1 Peterby David Burge
A friend of mine told me that Jesus did not expect to be crucified. Rather, my friend thinks, Jesus accidentally pushed the religious leaders too far and died against His will.
But this is not what the Gospels teach, nor what the rest of Scripture teaches, even as far back as the book of Genesis. God's enemies never take Him by surprise. We know the opposition we face never surprises God, either (see Genesis 3:15).
Each verse in today's reading cites a different Old Testament text. The string of quotations begins with the phrase, ″For in Scripture it says″ (1 Peter 2:6). Peter does not think of Scripture as an old, dusty history book, but as the ever-living Word of God, relevant for the here and now (see 1 Peter 1:23). God still speaks through words He inspired many centuries earlier-in Peter's day, and so, too, in ours. When you read any part of Scripture, such as the Psalms or 1 Peter, do you realise God is addressing you in your ″now″?
What, then, are the ancient-yet-fresh Scriptures saying to us now? God is describing two types of people in relation to Jesus, who is God's ″chosen and precious cornerstone″ (2:6). The first type of person is ″the one who trusts in him″ and who ″will never be put to shame″ (v. 6). The one who acknowledges the Lord Jesus will be spared the destructive judgment coming to the arrogant who do not accept God's Word (see Isaiah 28:14-22).
The second type of person God addresses is ″those who do not believe″ (1 Peter 2:7). Peter uses Psalm 118:22 to warn them about the terrible mistake of misjudging God's servants and plans. The world's rejection of Jesus is no reason to distrust God's Word, but to trust it all the more, because it even foretells His rejection (1 Peter 2:8).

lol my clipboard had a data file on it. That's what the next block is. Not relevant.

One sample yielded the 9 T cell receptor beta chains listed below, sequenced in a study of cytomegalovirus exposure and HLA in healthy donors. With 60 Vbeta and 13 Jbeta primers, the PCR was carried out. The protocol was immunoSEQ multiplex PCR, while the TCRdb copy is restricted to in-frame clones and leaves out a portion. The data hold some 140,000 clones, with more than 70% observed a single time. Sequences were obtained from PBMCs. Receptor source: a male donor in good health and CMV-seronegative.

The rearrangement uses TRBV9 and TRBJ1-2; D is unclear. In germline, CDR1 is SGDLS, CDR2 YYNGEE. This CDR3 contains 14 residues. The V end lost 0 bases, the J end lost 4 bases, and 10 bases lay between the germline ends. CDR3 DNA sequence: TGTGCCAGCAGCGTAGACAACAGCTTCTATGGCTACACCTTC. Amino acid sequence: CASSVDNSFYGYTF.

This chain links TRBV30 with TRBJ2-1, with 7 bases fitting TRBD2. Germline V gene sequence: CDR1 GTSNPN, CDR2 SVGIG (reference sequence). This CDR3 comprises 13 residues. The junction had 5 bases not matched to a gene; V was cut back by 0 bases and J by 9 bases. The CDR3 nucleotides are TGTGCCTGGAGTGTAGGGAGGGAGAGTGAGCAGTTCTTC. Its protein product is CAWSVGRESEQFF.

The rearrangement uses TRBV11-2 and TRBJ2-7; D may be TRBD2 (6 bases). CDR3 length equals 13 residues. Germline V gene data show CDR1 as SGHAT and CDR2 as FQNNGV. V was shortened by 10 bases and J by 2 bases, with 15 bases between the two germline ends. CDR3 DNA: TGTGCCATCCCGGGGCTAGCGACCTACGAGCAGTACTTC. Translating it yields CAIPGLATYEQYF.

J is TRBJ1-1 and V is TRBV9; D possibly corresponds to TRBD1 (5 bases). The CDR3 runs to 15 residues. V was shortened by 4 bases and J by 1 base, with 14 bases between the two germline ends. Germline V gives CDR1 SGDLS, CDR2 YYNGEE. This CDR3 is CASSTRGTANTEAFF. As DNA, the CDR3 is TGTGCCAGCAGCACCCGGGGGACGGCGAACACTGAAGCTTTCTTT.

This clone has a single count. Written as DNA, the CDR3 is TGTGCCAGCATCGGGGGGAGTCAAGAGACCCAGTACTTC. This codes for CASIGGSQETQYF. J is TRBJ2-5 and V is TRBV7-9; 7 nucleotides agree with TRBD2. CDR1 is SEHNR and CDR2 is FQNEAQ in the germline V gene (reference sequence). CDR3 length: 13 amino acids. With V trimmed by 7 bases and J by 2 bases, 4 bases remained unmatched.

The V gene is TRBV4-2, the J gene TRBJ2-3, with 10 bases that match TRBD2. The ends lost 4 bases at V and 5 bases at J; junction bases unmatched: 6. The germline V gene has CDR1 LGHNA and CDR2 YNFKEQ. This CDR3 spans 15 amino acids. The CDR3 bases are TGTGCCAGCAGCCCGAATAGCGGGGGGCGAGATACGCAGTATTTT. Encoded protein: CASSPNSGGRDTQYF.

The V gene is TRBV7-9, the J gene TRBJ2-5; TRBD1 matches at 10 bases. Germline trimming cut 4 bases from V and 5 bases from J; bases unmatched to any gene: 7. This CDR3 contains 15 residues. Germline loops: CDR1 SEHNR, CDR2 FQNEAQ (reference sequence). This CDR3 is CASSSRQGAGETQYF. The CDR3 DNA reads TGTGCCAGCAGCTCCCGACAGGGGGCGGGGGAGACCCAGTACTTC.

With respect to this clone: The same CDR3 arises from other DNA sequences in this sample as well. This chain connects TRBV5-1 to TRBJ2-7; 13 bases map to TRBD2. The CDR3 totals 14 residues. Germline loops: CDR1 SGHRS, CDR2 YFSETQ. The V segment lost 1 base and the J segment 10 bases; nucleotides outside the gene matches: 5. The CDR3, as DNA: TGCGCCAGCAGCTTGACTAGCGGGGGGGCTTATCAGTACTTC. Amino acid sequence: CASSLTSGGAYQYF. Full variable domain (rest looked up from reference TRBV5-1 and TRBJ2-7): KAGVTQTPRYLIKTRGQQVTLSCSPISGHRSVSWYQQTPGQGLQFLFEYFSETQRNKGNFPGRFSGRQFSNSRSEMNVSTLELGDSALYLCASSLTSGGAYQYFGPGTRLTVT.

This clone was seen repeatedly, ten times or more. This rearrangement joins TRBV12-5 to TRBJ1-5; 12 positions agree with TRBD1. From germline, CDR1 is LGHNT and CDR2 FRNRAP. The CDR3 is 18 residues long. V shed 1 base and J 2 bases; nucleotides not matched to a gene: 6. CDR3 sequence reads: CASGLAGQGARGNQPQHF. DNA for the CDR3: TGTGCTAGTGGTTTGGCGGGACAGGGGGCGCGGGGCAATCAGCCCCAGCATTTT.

God's people in Isaiah's day, Peter's day, and our day, are reminded that though the world offers us an alternative that seems to be stronger or more blessed than Jesus, we must not be fooled. Our Lord, the suffering servant and man of sorrows, is Immanuel, the glorious Son of God with us.
Since we are God's chosen and elect people, our trust in Jesus was foreordained, as we saw in 1 Peter 1:1-3. But the rejection of Jesus was also foreordained-″which is also what they were destined for″ (2:8). Peter realised that Judas Iscariot, for example, was destined to betray Jesus (Acts 1:20), as well as ″both Herod and Pontius Pilate, along with the Gentiles and the peoples of Israel″ (4:27-28 ESV; see Romans 9:22).
Nothing takes God by surprise-including the evil plan to kill the Lamb of God and to harm or mock His children. Trust in God is always well-placed, even when living for Him really hurts.
How might you be tempted to forsake Jesus for the comforts that come from the world, or because of the world's pressures? What can you do to resist?
Reflect on Jesus as the ″chosen and precious cornerstone″ (1 Peter 2:6). What does it mean, and how will it impact the way you live today?